The Sesquicentennial of the Civil War has also brought renewed interest in the Underground Railroad, and a talk this Saturday at Cumberland Gap National Historical Park will examine an intriguing question: "The Underground Railroad Quilt Code - Truth or Myth?"
Information about the event notes,
"The Underground Railroad (UGRR) has captured the imagination of the country, and stories of its use have been published and repeated in countless books and songs over the years. One associated story that has received much attention over the past decade has been the tale of the UGRR 'quilt code,' a means by which escaping slaves could 'read' quilts hung outside houses to find their way north to freedom.
This code was clearly described in the book Hidden in Plain View published in 1999 by Jacqueline Tobin and Dr. Raymond Dobard. In it, Tobin describes her encounters with Ozella Williams, an elderly African-American vendor in a Charleston market who approached Tobin with stories of the quilt code, supposedly handed down over generations to her by her family.
Since the book's publication, the 'quilt code' has become legend and is surrounded by controversy, with many scholars disputing its existence and the lack of evidence to support Williams' story.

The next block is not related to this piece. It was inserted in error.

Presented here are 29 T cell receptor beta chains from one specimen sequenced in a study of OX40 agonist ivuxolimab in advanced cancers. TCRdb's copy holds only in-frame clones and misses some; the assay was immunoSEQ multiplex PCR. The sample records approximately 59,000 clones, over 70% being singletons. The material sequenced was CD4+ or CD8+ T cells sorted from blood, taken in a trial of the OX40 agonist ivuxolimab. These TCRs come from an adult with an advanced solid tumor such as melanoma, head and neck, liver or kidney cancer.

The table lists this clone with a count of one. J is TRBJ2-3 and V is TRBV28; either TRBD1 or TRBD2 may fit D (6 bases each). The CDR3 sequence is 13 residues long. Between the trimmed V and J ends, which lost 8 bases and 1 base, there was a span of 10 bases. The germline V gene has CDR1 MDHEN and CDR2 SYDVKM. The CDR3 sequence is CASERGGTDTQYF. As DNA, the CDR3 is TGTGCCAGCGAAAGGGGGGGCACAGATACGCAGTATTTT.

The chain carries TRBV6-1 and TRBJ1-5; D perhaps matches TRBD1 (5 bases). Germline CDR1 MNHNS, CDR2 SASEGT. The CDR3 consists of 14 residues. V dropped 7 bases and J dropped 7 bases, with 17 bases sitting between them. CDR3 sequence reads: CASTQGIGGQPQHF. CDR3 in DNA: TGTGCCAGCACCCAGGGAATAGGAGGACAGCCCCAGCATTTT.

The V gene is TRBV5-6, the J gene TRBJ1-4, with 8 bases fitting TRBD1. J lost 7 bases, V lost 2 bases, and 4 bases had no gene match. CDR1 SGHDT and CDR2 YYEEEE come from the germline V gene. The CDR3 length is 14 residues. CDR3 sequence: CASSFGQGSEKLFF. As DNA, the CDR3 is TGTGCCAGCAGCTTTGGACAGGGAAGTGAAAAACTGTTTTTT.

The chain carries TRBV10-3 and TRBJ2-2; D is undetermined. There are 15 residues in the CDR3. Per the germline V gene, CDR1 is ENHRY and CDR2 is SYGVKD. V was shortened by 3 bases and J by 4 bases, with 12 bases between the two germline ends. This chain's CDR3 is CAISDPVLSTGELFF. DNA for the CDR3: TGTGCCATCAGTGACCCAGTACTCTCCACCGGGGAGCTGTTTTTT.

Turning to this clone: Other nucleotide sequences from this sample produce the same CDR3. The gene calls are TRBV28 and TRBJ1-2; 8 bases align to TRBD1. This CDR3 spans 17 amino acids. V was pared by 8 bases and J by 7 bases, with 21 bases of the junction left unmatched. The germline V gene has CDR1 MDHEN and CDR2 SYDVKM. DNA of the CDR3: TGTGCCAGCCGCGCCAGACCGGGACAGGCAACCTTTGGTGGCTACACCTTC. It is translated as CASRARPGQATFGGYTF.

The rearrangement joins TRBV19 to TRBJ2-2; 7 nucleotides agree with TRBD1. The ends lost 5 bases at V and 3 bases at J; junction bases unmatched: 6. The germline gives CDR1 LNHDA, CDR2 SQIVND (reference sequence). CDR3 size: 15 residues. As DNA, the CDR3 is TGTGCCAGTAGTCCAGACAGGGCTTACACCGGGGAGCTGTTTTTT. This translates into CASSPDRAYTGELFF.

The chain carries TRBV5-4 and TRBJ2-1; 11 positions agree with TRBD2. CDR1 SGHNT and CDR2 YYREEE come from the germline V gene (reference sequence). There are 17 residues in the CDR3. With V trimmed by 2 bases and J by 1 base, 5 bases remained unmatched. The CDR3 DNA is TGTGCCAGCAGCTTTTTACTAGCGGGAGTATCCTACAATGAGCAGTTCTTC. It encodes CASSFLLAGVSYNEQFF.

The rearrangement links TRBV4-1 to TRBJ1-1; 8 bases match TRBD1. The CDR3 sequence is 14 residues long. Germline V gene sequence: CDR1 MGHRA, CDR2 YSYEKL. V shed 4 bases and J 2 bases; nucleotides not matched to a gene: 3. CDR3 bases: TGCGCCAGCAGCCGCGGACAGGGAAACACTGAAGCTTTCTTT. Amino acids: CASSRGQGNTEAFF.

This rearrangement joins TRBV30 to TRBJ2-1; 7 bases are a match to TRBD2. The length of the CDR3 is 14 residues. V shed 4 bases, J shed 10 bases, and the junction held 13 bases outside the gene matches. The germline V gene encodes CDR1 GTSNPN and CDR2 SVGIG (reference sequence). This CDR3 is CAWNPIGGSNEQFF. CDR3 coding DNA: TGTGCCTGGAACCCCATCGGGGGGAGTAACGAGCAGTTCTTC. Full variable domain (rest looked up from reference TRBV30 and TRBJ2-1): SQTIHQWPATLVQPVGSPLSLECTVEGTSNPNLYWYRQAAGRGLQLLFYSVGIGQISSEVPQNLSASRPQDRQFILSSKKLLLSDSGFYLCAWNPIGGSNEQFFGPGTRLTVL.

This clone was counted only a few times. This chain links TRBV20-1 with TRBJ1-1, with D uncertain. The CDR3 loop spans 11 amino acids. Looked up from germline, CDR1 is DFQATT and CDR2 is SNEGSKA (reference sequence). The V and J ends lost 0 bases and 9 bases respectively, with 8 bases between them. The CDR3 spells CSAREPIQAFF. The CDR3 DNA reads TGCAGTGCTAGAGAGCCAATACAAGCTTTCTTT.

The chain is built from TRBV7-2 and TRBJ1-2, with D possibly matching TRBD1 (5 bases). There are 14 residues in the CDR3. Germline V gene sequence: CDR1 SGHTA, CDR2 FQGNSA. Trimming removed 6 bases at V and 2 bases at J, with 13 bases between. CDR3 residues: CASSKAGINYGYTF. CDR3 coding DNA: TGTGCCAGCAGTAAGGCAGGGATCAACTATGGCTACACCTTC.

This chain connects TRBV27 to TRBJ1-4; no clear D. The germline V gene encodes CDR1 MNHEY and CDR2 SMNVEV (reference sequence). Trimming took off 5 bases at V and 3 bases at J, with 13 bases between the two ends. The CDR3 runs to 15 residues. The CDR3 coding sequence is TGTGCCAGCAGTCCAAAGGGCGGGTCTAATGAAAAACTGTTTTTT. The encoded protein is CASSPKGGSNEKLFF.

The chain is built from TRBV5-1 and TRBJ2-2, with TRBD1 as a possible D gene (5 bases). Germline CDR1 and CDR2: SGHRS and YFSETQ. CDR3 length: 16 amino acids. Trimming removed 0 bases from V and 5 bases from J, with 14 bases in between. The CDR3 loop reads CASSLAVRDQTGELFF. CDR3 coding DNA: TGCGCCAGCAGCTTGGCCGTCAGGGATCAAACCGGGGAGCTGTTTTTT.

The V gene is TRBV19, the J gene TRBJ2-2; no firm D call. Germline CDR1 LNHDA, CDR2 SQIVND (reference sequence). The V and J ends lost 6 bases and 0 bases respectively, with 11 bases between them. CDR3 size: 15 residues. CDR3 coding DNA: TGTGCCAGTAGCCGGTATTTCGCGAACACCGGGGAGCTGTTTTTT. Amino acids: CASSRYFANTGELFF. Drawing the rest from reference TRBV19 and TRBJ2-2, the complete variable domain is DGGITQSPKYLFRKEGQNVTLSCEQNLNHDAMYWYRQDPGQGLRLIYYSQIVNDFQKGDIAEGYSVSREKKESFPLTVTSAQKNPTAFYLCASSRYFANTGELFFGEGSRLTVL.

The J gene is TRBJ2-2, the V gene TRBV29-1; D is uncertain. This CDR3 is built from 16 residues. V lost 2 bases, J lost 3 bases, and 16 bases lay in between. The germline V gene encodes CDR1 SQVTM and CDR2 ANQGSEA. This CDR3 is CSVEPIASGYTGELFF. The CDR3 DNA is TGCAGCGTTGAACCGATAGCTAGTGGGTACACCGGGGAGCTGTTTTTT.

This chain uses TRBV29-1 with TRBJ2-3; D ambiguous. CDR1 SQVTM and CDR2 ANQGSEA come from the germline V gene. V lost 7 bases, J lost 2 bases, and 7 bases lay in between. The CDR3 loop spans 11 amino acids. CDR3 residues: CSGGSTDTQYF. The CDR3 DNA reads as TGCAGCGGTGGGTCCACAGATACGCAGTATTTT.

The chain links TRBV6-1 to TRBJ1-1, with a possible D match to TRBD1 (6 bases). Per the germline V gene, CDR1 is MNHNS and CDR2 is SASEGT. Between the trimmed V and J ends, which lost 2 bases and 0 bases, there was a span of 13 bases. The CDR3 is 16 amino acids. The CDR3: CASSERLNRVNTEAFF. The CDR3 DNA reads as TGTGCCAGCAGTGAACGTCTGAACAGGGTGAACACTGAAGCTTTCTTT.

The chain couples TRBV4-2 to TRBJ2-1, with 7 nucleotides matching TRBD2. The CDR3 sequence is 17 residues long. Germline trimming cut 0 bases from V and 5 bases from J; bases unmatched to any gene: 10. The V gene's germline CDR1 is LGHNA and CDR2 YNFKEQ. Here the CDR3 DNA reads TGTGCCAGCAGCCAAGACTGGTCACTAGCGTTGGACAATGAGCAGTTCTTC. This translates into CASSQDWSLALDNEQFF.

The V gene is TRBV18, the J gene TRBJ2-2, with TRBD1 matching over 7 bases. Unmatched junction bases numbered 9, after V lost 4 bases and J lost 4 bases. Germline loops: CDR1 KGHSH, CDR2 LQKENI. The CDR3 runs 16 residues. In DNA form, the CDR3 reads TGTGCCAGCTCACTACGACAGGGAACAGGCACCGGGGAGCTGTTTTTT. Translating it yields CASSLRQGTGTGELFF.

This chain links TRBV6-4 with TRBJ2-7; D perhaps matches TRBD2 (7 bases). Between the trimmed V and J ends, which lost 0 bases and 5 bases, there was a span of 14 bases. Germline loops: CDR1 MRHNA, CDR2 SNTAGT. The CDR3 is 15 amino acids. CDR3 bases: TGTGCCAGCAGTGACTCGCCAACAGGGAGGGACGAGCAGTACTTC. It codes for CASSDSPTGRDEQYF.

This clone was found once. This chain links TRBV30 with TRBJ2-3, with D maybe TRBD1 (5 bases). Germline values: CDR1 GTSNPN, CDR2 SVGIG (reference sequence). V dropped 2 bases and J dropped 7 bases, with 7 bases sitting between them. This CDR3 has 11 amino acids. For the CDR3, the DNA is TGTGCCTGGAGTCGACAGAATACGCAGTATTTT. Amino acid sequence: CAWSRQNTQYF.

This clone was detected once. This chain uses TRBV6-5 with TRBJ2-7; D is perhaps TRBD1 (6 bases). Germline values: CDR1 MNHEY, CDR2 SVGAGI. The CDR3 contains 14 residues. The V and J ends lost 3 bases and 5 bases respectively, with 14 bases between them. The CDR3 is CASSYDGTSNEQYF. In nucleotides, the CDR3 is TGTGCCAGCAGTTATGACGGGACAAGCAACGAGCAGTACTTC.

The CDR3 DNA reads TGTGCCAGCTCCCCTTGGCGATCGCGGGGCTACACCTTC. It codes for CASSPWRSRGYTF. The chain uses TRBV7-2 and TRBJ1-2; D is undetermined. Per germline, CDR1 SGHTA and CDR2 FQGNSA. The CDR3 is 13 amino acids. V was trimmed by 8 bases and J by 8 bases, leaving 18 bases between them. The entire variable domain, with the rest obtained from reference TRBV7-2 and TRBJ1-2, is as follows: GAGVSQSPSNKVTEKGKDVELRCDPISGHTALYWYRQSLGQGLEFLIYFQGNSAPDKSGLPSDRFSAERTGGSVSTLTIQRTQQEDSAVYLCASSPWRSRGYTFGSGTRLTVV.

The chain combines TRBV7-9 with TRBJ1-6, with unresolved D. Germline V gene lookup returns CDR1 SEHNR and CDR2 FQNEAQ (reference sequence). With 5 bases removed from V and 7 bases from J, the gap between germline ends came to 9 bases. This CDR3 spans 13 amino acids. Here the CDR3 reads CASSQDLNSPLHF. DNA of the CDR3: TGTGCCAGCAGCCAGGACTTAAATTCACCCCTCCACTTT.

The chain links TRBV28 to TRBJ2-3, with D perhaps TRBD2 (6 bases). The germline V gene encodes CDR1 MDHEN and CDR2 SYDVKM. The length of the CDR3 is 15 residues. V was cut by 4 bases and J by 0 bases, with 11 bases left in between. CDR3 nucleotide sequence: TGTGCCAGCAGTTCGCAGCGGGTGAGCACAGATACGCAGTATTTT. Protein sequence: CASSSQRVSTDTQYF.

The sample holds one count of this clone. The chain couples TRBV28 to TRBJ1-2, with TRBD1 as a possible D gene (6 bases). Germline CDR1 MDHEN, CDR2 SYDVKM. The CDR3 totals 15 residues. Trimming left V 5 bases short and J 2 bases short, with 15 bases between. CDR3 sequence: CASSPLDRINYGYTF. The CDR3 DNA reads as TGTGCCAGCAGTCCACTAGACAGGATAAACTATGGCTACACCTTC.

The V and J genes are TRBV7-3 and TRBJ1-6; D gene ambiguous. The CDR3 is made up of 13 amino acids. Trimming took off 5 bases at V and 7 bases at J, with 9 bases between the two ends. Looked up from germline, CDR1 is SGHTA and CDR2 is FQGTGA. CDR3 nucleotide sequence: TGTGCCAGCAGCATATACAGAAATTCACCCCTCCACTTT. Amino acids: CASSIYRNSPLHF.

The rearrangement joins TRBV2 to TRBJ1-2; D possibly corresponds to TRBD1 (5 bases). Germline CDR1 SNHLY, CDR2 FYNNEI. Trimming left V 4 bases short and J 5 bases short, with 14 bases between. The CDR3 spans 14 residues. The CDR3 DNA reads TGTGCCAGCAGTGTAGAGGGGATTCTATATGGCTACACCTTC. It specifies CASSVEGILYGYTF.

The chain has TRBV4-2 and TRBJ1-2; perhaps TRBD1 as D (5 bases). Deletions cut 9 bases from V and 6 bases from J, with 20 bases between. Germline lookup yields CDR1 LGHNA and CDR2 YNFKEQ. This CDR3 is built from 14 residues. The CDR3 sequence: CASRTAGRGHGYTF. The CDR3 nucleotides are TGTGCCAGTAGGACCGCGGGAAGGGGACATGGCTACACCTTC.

Was the quilt code an actual 'map' to freedom as some claim, or simply a charming story created to sell more quilts?"
An intriguing question, and if you're interested in the subject and can make it to Cumberland Gap this Saturday, Dr. Alicestyne Turley of the Pan African Studies Department at the University of Louisville is giving a talk that promises to be interesting. Dr. Turley will "examine the quilt code and the controversies surrounding it," and then "let make up your mind for yourself."
The program, co-sponsored by the Friends of Cumberland Gap, begins at 1 pm on Saturday, February 26th at the park visitor center and is free and open to the public. The visitor center is located on U.S. Highway 25E just south of Middlesboro, Kentucky. Middlesboro is about 85 miles from Knoxville, Tennessee, and 130 miles form Lexington, Kentucky. You'll find driving directions on the park website.
Some Traveler readers may not know that the NPS is actively involved in a national effort to interpret the story of the Underground Railroad. Public Law 105-203, the National Underground Railroad Network to Freedom Act of 1998, "directs the National Park Service to establish a program that tells the story of resistance against the institution of slavery in the United States through escape and flight."
The NPS has also produced Researching and Interpreting the Underground Railroad, which "includes a brief contextual statement about North American slavery, a review of historical scholarship about the Underground Railroad and related topics, suggestions for using a variety of sources to construct responsible and meaningful interpretations, and examples of how to use these sources and to document and interpret specific cases of Underground Railroad activity." A copy of the publication can be read on-line [url=http://www.cr.nps.gov/history/online_books/ugrr/exugrr1.htm#intro]at this link.